It kicks off with the reason for the urgent, ex parte application: An article by amaBhungane journalist Susan Comrie detailing Regiments’ alleged involvement in a criminal and money laundering enterprise in which hundreds of billions of rand of public funds have been looted from state organs and diverted to Gupta-linked companies and their associates.
“The criminal money laundering enterprise is directly relevant to issues in the principal action (between Transnet Pension Fund and Regiments) where the Fund sues the responds for repayment of R229-million misappropriated from the Fund by the respondents and alleges that the money was misappropriated pursuant to a conspiracy to contribute to the purchase of Optimum Coal Mine by the Gupta family company, Tegeta Exploration and Resources,” says Maritz.
The article and documents published by amaBhungane “give lie to the repeated statements under oath” by Regiments in which they disavow any involvement or knowledge of dodgy dealings involving the Guptas and in terms of which Regiments have sought to pin the blame for such activities exclusively on their former partner, Eric Wood of Trillian Capital Partners.
Maritz said the documents referred to in the amaBhungane investigation provide “evidence” that, notwithstanding Regiments’ repeated protestations of innocence, Pillay was “directly” involved in the arrangements with Essa and Narayan relating to the portfolio management agreements that the company had with the Fund.
“His signature (also) appears on the November 2012 ‘business development’ contract between Regiments and Gateway Limited, the Dubai-based front company for the Guptas through which public funds of the Free State provincial government were laundered in September 2013 to pay for the Gupta family wedding at Sun City,” said Maritz.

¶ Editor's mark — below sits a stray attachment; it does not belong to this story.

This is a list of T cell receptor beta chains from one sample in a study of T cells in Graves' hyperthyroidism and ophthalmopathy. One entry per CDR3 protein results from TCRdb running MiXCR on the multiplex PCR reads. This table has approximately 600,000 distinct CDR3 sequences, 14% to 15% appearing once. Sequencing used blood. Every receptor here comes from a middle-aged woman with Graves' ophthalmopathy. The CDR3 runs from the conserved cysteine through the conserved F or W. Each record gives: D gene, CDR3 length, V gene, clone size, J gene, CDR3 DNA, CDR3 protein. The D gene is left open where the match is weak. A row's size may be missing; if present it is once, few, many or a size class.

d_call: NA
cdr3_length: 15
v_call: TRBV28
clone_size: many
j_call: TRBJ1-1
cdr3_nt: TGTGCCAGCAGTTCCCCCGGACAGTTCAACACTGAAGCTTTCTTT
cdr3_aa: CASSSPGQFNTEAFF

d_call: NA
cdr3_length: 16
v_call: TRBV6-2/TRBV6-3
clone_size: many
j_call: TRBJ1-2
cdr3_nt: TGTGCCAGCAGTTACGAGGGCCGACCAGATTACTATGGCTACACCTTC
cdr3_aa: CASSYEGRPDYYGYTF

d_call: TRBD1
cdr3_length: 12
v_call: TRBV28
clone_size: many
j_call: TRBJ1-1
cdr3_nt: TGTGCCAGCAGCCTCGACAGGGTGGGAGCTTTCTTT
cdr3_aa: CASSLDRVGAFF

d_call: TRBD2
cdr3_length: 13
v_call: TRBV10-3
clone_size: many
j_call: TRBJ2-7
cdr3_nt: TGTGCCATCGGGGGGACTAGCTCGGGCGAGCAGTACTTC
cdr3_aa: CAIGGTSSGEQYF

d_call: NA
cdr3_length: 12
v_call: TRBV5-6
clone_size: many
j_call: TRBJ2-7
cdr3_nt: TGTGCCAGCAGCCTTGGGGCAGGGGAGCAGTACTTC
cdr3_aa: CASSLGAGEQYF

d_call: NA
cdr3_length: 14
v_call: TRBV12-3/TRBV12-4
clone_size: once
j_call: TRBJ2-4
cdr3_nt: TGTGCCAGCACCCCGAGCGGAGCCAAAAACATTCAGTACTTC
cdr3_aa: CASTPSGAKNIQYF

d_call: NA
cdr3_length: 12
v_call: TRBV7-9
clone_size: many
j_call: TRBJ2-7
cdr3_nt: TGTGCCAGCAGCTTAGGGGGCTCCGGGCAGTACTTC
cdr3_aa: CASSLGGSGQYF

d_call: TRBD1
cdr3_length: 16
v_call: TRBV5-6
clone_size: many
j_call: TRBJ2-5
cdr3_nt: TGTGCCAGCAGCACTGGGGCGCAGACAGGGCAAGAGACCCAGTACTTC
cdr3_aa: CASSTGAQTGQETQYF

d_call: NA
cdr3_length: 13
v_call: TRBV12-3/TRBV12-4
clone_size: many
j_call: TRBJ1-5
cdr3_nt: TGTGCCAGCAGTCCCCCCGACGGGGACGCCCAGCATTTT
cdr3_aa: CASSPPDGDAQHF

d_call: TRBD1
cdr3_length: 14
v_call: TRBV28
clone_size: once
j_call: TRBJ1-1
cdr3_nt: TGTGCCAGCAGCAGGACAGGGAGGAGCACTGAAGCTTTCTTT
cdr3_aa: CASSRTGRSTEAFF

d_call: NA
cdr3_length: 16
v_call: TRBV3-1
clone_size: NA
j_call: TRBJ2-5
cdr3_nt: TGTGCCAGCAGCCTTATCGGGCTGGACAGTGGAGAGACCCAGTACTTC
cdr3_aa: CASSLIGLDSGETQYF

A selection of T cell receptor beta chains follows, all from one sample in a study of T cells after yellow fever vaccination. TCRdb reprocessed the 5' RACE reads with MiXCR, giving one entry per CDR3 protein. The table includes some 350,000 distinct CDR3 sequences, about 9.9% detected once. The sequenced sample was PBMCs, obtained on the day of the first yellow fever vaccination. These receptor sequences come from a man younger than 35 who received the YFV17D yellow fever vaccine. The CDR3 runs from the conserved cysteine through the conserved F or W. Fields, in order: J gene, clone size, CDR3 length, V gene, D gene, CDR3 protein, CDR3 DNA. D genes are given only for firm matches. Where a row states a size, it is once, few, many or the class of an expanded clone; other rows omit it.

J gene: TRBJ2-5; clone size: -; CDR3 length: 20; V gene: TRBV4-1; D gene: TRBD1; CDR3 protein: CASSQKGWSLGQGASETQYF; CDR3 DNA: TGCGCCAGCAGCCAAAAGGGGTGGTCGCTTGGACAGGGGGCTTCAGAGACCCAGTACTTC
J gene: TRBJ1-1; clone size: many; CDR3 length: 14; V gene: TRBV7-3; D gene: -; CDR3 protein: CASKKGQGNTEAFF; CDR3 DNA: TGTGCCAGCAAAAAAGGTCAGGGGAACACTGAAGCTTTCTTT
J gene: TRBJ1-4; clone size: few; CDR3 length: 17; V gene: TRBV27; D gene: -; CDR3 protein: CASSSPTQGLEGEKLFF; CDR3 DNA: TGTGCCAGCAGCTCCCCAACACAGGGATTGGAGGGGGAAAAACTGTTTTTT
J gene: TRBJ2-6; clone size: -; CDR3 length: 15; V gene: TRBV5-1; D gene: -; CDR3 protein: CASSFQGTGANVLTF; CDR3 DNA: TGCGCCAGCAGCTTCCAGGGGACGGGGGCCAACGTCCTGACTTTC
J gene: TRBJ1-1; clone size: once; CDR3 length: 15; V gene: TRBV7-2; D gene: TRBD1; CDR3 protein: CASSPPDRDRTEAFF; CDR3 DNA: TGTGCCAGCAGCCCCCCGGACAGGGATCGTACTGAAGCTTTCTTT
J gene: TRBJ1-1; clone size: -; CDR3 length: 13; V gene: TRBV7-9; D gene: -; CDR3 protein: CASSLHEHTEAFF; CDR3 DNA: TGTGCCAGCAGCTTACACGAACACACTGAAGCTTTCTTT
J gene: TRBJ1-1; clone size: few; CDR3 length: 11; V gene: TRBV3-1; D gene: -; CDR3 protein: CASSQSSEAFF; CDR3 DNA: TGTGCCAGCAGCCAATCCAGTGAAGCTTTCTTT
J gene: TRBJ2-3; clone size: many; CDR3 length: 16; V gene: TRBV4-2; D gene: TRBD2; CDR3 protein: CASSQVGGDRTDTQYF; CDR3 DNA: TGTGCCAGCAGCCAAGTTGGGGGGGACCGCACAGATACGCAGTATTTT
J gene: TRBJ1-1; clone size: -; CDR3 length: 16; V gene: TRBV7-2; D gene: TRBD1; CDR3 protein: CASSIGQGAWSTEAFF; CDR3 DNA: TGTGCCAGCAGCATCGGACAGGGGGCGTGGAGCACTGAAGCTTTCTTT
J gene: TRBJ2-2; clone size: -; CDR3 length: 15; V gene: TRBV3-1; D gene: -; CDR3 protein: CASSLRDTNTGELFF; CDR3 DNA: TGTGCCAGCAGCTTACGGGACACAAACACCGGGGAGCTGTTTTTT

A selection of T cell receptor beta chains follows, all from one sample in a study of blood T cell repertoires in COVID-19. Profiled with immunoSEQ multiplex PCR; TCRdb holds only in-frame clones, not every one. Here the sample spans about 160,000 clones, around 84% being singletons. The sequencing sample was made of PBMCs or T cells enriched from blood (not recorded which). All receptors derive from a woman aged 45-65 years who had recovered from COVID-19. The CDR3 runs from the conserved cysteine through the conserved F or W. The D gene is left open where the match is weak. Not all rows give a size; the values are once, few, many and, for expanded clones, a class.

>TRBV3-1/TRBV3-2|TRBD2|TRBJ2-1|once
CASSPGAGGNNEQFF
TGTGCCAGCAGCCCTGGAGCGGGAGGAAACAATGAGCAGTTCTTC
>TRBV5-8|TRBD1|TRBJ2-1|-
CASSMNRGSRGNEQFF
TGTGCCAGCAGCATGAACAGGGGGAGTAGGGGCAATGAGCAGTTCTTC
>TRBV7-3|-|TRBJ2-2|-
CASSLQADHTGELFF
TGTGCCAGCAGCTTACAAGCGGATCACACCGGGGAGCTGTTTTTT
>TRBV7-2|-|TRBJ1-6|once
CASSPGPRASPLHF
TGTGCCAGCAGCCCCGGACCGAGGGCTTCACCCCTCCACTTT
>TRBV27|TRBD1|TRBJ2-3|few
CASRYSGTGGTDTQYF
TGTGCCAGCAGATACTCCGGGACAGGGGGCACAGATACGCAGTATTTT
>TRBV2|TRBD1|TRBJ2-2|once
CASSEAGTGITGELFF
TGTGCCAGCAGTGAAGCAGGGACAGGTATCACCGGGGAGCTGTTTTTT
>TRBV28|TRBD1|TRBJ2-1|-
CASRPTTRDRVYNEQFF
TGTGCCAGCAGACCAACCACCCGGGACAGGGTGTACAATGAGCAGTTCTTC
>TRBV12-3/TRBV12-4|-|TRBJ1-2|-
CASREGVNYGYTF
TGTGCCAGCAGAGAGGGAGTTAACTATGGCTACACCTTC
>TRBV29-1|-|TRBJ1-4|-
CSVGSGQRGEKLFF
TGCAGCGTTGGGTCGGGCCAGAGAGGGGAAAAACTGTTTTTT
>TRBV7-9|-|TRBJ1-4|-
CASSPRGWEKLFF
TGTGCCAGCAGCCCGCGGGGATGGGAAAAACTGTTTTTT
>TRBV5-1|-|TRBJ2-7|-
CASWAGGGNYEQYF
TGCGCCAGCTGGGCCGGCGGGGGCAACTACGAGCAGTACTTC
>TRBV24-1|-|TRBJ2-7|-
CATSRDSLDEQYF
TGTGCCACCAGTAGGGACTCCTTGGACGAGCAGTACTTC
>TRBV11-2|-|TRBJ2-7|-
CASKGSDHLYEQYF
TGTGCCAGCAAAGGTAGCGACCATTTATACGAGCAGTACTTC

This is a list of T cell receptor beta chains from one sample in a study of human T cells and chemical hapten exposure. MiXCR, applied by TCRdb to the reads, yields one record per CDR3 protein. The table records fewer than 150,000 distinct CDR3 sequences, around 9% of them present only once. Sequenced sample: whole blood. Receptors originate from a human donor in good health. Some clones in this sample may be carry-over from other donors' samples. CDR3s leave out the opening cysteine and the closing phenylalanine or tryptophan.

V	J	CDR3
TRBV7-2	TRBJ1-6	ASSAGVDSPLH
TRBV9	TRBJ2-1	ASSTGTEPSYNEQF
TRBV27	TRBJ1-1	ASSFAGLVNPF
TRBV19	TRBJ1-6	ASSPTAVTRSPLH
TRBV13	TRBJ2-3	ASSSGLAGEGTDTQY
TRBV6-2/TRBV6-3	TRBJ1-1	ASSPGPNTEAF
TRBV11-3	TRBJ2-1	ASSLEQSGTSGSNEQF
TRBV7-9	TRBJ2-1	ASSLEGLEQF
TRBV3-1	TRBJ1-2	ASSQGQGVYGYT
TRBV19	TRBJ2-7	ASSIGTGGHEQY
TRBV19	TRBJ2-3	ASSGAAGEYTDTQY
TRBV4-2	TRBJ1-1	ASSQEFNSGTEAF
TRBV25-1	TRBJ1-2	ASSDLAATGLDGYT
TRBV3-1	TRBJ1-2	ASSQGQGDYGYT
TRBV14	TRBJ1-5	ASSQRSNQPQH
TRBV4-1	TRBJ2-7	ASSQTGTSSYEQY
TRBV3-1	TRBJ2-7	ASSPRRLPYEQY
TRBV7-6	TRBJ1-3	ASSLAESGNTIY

Anton Piller orders are rare and used only in exceptional circumstances when private litigants fear that evidence may be destroyed pending the outcome of a legal challenge.
That the Fund has now taken this drastic measure to preserve what it believes to be evidence – remarkably, on the back of investigative journalism – of Regiments’ complicity in the alleged Gupta-linked money laundering activities does not bode well for the company and whatever reputation it has left.
The company’s battle with Transnet goes back more than a year and relates to a contract it had with Transnet Second Defined Pension Fund and payments made to one of the Gupta-linked supplier development partners which had no role or contract with the Fund.
In March 2018 Regiments was ordered to put R430-million in Capitec shares in escrow pending the outcome of the case brought against the company by the pension fund, alternatively to provide a bank guarantee as security to that amount with its attorneys.
Transnet, represented by Moeti Kanyane Attorneys, went back to court in July when it obtained an anti-dissipation interdict claiming Regiments had not complied with the initial order to put up security against the Fund’s claim. There appears to be an intention to appeal that order by Regiments; however, it is unclear how the Anton Piller order may impact on that leg of this battle. DM